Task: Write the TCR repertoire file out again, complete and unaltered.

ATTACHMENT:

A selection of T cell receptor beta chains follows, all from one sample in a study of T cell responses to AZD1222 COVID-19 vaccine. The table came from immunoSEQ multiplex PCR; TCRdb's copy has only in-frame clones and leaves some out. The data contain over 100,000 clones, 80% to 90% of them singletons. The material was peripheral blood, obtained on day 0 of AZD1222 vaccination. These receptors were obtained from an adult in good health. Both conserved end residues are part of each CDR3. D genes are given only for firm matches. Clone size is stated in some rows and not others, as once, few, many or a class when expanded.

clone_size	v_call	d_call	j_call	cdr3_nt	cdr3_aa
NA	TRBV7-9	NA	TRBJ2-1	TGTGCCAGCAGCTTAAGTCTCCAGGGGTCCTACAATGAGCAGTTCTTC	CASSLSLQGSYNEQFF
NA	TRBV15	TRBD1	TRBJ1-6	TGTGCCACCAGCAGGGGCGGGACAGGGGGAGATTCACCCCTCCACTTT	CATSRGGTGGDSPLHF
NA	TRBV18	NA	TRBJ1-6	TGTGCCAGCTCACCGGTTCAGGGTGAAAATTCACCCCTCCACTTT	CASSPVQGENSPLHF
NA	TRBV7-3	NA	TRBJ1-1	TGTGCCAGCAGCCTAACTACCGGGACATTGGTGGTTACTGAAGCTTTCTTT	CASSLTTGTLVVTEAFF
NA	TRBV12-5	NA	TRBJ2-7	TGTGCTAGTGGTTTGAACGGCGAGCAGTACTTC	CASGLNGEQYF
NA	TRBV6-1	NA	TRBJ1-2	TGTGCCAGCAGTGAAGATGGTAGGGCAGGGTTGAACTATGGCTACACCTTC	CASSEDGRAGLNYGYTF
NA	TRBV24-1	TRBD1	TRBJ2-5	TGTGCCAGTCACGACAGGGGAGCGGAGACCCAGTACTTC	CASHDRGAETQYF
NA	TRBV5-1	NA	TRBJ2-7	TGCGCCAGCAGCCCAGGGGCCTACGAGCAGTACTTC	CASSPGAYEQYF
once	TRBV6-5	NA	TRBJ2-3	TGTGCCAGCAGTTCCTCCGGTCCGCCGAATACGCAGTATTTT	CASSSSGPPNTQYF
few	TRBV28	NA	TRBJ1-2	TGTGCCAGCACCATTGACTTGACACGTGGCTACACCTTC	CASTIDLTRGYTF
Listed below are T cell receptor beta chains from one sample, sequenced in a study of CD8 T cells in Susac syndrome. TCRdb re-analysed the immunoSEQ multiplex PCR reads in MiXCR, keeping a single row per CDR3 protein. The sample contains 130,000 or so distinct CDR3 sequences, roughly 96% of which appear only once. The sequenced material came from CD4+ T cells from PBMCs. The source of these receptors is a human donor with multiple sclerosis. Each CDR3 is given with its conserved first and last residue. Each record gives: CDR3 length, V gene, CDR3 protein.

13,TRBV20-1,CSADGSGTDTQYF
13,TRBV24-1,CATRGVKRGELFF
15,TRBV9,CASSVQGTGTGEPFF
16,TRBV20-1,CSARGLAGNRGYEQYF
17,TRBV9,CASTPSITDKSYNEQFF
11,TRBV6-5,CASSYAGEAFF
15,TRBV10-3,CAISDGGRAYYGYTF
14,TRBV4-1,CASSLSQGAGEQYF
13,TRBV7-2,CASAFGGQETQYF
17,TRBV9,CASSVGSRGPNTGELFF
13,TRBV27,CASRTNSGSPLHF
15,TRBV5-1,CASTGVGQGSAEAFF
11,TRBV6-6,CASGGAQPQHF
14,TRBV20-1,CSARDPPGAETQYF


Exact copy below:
A selection of T cell receptor beta chains follows, all from one sample in a study of T cell responses to AZD1222 COVID-19 vaccine. The table came from immunoSEQ multiplex PCR; TCRdb's copy has only in-frame clones and leaves some out. The data contain over 100,000 clones, 80% to 90% of them singletons. The material was peripheral blood, obtained on day 0 of AZD1222 vaccination. These receptors were obtained from an adult in good health. Both conserved end residues are part of each CDR3. D genes are given only for firm matches. Clone size is stated in some rows and not others, as once, few, many or a class when expanded.

clone_size	v_call	d_call	j_call	cdr3_nt	cdr3_aa
NA	TRBV7-9	NA	TRBJ2-1	TGTGCCAGCAGCTTAAGTCTCCAGGGGTCCTACAATGAGCAGTTCTTC	CASSLSLQGSYNEQFF
NA	TRBV15	TRBD1	TRBJ1-6	TGTGCCACCAGCAGGGGCGGGACAGGGGGAGATTCACCCCTCCACTTT	CATSRGGTGGDSPLHF
NA	TRBV18	NA	TRBJ1-6	TGTGCCAGCTCACCGGTTCAGGGTGAAAATTCACCCCTCCACTTT	CASSPVQGENSPLHF
NA	TRBV7-3	NA	TRBJ1-1	TGTGCCAGCAGCCTAACTACCGGGACATTGGTGGTTACTGAAGCTTTCTTT	CASSLTTGTLVVTEAFF
NA	TRBV12-5	NA	TRBJ2-7	TGTGCTAGTGGTTTGAACGGCGAGCAGTACTTC	CASGLNGEQYF
NA	TRBV6-1	NA	TRBJ1-2	TGTGCCAGCAGTGAAGATGGTAGGGCAGGGTTGAACTATGGCTACACCTTC	CASSEDGRAGLNYGYTF
NA	TRBV24-1	TRBD1	TRBJ2-5	TGTGCCAGTCACGACAGGGGAGCGGAGACCCAGTACTTC	CASHDRGAETQYF
NA	TRBV5-1	NA	TRBJ2-7	TGCGCCAGCAGCCCAGGGGCCTACGAGCAGTACTTC	CASSPGAYEQYF
once	TRBV6-5	NA	TRBJ2-3	TGTGCCAGCAGTTCCTCCGGTCCGCCGAATACGCAGTATTTT	CASSSSGPPNTQYF
few	TRBV28	NA	TRBJ1-2	TGTGCCAGCACCATTGACTTGACACGTGGCTACACCTTC	CASTIDLTRGYTF
Listed below are T cell receptor beta chains from one sample, sequenced in a study of CD8 T cells in Susac syndrome. TCRdb re-analysed the immunoSEQ multiplex PCR reads in MiXCR, keeping a single row per CDR3 protein. The sample contains 130,000 or so distinct CDR3 sequences, roughly 96% of which appear only once. The sequenced material came from CD4+ T cells from PBMCs. The source of these receptors is a human donor with multiple sclerosis. Each CDR3 is given with its conserved first and last residue. Each record gives: CDR3 length, V gene, CDR3 protein.

13,TRBV20-1,CSADGSGTDTQYF
13,TRBV24-1,CATRGVKRGELFF
15,TRBV9,CASSVQGTGTGEPFF
16,TRBV20-1,CSARGLAGNRGYEQYF
17,TRBV9,CASTPSITDKSYNEQFF
11,TRBV6-5,CASSYAGEAFF
15,TRBV10-3,CAISDGGRAYYGYTF
14,TRBV4-1,CASSLSQGAGEQYF
13,TRBV7-2,CASAFGGQETQYF
17,TRBV9,CASSVGSRGPNTGELFF
13,TRBV27,CASRTNSGSPLHF
15,TRBV5-1,CASTGVGQGSAEAFF
11,TRBV6-6,CASGGAQPQHF
14,TRBV20-1,CSARDPPGAETQYF